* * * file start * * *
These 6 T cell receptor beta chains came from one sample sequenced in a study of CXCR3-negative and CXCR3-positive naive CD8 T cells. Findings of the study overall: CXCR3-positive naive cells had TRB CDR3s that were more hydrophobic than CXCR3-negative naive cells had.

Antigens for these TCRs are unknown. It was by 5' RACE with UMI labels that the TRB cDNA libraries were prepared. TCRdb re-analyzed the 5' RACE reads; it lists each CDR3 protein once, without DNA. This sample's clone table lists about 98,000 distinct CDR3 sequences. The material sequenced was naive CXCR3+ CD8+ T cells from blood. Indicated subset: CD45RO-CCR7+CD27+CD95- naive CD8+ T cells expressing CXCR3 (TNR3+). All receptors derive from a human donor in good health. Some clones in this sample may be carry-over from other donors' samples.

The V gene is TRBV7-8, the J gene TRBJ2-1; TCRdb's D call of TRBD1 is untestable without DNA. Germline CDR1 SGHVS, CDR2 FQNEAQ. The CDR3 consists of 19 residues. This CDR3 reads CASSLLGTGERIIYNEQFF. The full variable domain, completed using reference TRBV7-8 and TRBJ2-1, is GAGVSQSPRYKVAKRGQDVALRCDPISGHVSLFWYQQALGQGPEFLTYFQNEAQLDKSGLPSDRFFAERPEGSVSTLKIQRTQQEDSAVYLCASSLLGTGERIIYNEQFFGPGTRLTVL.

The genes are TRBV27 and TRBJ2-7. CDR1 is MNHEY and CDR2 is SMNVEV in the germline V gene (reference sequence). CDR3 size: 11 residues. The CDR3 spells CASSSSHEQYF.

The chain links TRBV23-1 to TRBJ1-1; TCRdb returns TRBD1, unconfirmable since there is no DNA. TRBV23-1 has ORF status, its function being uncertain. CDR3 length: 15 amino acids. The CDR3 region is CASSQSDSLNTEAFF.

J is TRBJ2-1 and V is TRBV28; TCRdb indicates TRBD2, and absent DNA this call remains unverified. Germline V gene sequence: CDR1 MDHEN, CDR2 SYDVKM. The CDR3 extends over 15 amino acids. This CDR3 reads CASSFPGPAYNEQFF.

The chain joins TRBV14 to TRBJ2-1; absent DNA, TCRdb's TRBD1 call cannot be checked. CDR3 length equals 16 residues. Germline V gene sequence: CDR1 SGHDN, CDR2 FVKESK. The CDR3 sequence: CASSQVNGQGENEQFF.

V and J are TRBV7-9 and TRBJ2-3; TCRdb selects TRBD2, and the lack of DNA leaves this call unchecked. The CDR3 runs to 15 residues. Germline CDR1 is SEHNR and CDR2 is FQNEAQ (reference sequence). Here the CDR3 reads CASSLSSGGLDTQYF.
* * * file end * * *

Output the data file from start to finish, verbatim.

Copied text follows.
These 6 T cell receptor beta chains came from one sample sequenced in a study of CXCR3-negative and CXCR3-positive naive CD8 T cells. Findings of the study overall: CXCR3-positive naive cells had TRB CDR3s that were more hydrophobic than CXCR3-negative naive cells had.

Antigens for these TCRs are unknown. It was by 5' RACE with UMI labels that the TRB cDNA libraries were prepared. TCRdb re-analyzed the 5' RACE reads; it lists each CDR3 protein once, without DNA. This sample's clone table lists about 98,000 distinct CDR3 sequences. The material sequenced was naive CXCR3+ CD8+ T cells from blood. Indicated subset: CD45RO-CCR7+CD27+CD95- naive CD8+ T cells expressing CXCR3 (TNR3+). All receptors derive from a human donor in good health. Some clones in this sample may be carry-over from other donors' samples.

The V gene is TRBV7-8, the J gene TRBJ2-1; TCRdb's D call of TRBD1 is untestable without DNA. Germline CDR1 SGHVS, CDR2 FQNEAQ. The CDR3 consists of 19 residues. This CDR3 reads CASSLLGTGERIIYNEQFF. The full variable domain, completed using reference TRBV7-8 and TRBJ2-1, is GAGVSQSPRYKVAKRGQDVALRCDPISGHVSLFWYQQALGQGPEFLTYFQNEAQLDKSGLPSDRFFAERPEGSVSTLKIQRTQQEDSAVYLCASSLLGTGERIIYNEQFFGPGTRLTVL.

The genes are TRBV27 and TRBJ2-7. CDR1 is MNHEY and CDR2 is SMNVEV in the germline V gene (reference sequence). CDR3 size: 11 residues. The CDR3 spells CASSSSHEQYF.

The chain links TRBV23-1 to TRBJ1-1; TCRdb returns TRBD1, unconfirmable since there is no DNA. TRBV23-1 has ORF status, its function being uncertain. CDR3 length: 15 amino acids. The CDR3 region is CASSQSDSLNTEAFF.

J is TRBJ2-1 and V is TRBV28; TCRdb indicates TRBD2, and absent DNA this call remains unverified. Germline V gene sequence: CDR1 MDHEN, CDR2 SYDVKM. The CDR3 extends over 15 amino acids. This CDR3 reads CASSFPGPAYNEQFF.

The chain joins TRBV14 to TRBJ2-1; absent DNA, TCRdb's TRBD1 call cannot be checked. CDR3 length equals 16 residues. Germline V gene sequence: CDR1 SGHDN, CDR2 FVKESK. The CDR3 sequence: CASSQVNGQGENEQFF.

V and J are TRBV7-9 and TRBJ2-3; TCRdb selects TRBD2, and the lack of DNA leaves this call unchecked. The CDR3 runs to 15 residues. Germline CDR1 is SEHNR and CDR2 is FQNEAQ (reference sequence). Here the CDR3 reads CASSLSSGGLDTQYF.